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I can't seem to find a written out derivation for the marginal probability function of the compound Dirichlet-Multinomial distribution, though the mean and variance/covariance of the margins seem to be well known

For clarity, what I am looking for is, given the joint pdf of the Dirichlet-multinomial over discrete category counts $x_k$:

$P(X_1=x_1,...,X_d=x_d)=\frac{N!}{x_1!x_2!...x_d!}\frac{\Gamma\left(A\right)} {\Gamma\left(N+A\right)}\prod_{k=1}^d\frac{\Gamma(x_{k}+\alpha_{k})}{\Gamma(\alpha_{k})}$,

where $A= \sum^d_{k=1}\alpha_k$,the parameters of the Dirichlet distribution and $N=\sum^d_{k=1}x_k$ the total multinomial sample size.

What is the marginal probability $P(X_k=x_k)$? That the $x_k$'s are included in a sum within the gamma function is throwing me for a bit of a loop.

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  • $\begingroup$ Were you able to find a solution to this? $\endgroup$ Mar 21, 2017 at 16:59
  • $\begingroup$ I hypothesize the marginal could be a beta-binomial distribution. The intuition is, the marginal of a multinomial is a binomial, and the marginal of a dirichlet is a beta. $\endgroup$ Jan 27, 2019 at 2:13
  • $\begingroup$ does this help? math.stackexchange.com/questions/1064995/… $\endgroup$ Mar 8, 2019 at 7:26

1 Answer 1

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I think I have a proof, but you're probably not going to like it... At least I don't like it. If you want to skip to the punchline, it's equation $(***)$ below.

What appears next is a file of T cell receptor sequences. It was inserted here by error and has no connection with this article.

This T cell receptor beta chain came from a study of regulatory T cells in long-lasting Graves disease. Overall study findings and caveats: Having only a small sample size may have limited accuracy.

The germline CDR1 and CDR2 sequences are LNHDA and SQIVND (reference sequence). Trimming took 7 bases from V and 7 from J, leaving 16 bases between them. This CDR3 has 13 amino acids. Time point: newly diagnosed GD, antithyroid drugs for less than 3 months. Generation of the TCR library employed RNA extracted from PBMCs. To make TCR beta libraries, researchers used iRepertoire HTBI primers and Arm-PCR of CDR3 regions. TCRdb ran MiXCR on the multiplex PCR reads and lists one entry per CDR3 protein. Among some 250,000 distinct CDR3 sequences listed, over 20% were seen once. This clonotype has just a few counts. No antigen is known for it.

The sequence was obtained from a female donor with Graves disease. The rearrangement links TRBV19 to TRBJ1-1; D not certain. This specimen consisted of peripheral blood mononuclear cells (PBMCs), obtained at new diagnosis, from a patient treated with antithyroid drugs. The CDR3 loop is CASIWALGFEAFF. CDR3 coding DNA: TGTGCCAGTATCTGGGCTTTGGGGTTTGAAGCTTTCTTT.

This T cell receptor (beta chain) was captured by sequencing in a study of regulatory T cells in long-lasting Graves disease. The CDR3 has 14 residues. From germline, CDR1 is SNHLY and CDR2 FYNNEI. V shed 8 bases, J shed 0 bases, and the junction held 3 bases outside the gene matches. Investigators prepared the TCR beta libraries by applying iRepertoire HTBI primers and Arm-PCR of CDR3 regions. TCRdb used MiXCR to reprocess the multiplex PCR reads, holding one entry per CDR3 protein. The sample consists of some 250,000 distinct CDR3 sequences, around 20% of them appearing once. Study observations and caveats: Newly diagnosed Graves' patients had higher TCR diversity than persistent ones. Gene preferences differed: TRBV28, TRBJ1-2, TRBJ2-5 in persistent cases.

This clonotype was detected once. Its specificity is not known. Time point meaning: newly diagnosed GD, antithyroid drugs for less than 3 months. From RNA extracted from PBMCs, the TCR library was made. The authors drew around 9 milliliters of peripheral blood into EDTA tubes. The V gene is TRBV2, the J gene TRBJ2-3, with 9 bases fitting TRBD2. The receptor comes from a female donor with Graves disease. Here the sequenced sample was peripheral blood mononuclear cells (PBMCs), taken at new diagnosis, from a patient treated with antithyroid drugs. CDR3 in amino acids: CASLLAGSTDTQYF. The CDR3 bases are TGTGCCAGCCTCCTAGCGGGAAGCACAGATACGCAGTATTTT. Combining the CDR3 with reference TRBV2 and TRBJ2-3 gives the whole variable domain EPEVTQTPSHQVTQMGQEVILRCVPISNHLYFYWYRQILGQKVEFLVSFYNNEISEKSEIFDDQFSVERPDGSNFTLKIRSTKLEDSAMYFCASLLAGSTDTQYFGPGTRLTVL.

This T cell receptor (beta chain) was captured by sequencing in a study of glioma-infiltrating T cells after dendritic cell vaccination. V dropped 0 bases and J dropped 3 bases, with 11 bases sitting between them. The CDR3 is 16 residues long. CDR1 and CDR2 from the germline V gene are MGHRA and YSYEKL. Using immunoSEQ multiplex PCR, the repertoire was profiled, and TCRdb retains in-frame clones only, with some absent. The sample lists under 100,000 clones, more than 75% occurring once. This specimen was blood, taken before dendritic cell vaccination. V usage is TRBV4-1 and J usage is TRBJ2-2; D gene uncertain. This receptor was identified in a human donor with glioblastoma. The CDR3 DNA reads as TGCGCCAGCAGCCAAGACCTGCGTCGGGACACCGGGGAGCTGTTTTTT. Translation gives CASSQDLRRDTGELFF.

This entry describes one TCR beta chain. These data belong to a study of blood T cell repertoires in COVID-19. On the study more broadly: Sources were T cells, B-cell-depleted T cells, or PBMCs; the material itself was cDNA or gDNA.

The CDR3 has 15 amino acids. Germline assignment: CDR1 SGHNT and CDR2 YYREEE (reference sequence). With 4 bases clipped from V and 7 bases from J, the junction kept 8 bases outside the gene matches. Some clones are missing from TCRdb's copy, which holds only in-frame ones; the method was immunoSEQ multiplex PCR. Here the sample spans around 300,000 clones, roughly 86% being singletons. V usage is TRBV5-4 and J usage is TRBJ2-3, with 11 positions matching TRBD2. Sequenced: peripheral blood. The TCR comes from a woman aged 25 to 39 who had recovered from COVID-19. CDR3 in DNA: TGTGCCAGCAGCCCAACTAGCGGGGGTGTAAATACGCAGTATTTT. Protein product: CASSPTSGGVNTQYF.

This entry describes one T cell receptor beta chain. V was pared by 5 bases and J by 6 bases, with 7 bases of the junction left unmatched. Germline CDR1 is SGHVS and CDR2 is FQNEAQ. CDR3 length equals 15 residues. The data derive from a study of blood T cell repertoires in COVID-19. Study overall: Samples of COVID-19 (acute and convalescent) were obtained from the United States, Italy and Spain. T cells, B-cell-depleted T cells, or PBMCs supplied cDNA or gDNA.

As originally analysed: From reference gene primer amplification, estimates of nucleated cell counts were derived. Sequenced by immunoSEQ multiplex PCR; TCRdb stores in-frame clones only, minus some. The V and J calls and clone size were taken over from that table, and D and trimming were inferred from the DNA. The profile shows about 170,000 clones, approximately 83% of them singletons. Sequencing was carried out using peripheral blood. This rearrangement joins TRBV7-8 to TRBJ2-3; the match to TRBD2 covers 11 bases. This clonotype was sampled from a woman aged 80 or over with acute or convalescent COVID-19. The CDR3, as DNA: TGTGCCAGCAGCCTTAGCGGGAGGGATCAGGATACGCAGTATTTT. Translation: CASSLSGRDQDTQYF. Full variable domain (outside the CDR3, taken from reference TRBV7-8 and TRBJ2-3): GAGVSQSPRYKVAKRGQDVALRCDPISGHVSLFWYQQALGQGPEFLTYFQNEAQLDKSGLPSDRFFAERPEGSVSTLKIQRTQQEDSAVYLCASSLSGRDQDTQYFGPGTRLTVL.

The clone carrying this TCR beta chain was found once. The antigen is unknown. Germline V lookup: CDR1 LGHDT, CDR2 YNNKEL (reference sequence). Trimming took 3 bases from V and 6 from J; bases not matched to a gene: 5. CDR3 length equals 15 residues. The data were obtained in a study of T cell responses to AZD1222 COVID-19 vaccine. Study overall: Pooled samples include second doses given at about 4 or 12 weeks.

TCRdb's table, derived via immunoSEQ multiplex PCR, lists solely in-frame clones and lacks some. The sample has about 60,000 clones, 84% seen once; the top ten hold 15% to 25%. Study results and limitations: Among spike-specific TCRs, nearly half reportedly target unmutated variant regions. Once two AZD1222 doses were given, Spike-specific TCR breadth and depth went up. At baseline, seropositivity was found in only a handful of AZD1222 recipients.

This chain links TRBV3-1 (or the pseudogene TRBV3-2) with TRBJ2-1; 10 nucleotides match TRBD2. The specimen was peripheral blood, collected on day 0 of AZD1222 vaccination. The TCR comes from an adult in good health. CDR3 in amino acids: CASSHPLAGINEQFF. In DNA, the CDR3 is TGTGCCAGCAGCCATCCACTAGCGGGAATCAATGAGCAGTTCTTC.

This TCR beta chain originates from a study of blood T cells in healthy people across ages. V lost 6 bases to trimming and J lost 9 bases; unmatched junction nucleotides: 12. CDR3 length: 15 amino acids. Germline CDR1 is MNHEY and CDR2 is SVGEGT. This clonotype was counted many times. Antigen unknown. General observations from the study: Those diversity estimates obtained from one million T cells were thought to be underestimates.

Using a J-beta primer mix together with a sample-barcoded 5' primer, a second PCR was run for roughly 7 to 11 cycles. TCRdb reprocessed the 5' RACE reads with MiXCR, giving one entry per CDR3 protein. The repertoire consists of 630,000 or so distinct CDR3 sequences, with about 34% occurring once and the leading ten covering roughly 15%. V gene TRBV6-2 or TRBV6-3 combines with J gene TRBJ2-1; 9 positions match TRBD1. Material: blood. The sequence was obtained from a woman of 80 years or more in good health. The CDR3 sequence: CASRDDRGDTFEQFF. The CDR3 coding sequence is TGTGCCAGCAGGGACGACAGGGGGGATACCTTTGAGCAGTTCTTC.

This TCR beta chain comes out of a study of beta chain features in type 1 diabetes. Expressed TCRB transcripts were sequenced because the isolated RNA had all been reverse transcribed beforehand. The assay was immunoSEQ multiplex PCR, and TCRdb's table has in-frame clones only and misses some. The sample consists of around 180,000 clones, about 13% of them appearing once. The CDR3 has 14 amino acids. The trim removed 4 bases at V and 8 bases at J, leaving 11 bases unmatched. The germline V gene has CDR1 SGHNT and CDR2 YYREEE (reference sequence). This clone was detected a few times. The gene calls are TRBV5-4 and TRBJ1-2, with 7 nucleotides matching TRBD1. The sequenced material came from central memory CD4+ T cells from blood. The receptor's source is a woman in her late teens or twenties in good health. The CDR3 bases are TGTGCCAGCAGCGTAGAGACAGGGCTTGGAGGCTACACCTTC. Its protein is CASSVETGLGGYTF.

I claim that it suffices to show this aggregation/marginalization property for three variables, and that the general case should follow by induction.

So given

$P(X_1=x_1, X_2=x_2, X_3=x_3)=\frac{N!}{x_1!x_2!x_3!}\frac{\Gamma\left(A\right)} {\Gamma\left(N+A\right)}\frac{\Gamma(x_{1}+\alpha_{1})}{\Gamma(\alpha_{1})}\frac{\Gamma(x_{2}+\alpha_{2})}{\Gamma(\alpha_{2})}\frac{\Gamma(x_{3}+\alpha_{3})}{\Gamma(\alpha_{3})}$,

the claim is that

$$P(X_1=x_1) = P(X_1=x_1, (X_2+X_3)=N-x_1) = \frac{N!}{x_1!(N-x_1)!}\frac{\Gamma\left(A\right)} {\Gamma\left(N+A\right)}\frac{\Gamma(x_{1}+\alpha_{1})}{\Gamma(\alpha_{1})}\frac{\Gamma((N - x_{1})+(A -\alpha_{1}))}{\Gamma(A - \alpha_{1})}$$

i.e. we can reduce things to a Beta-Binomial distribution.

Note that

$$P(X_1=x_1) = P(X_1=x_1, (X_2+X_3)=N-x_1 ) = \sum_{x_2 + x_3 = N - x_1} P(X_1 = x_1, X_2 = x_2, X_3=x_3)$$

So really what I am claiming is that

$$\sum_{x_2 + x_3 = N - x_1} \frac{N!}{x_1!x_2!x_3!}\frac{\Gamma\left(A\right)} {\Gamma\left(N+A\right)}\frac{\Gamma(x_{1}+\alpha_{1})}{\Gamma(\alpha_{1})}\frac{\Gamma(x_{2}+\alpha_{2})}{\Gamma(\alpha_{2})}\frac{\Gamma(x_{3}+\alpha_{3})}{\Gamma(\alpha_{3})} = \frac{N!}{x_1!(N-x_1)!}\frac{\Gamma\left(A\right)} {\Gamma\left(N+A\right)}\frac{\Gamma(x_{1}+\alpha_{1})}{\Gamma(\alpha_{1})}\frac{\Gamma((N - x_{1})+(A -\alpha_{1}))}{\Gamma(A - \alpha_{1})}$$

Cancelling factors on both sides, what I am really really claiming is that

$$\sum_{x_2 + x_3 = N - x_1} \frac{1}{x_2!x_3!}\frac{\Gamma(x_{2}+\alpha_{2})}{\Gamma(\alpha_{2})}\frac{\Gamma(x_{3}+\alpha_{3})}{\Gamma(\alpha_{3})} = \frac{1}{(N-x_1)!}\frac{\Gamma((N - x_{1})+(A -\alpha_{1}))}{\Gamma(A - \alpha_{1})}$$

or tidying up even further

$$\sum_{x_2 + x_3 = N - x_1} \frac{1}{x_2!x_3!}\frac{\Gamma(x_{2}+\alpha_{2})}{\Gamma(\alpha_{2})}\frac{\Gamma(x_{3}+\alpha_{3})}{\Gamma(\alpha_{3})} = \frac{1}{(N-x_1)!}\frac{\Gamma((N - x_{1})+(\alpha_{2} + \alpha_{3}))}{\Gamma(\alpha_{2} + \alpha_{3})}$$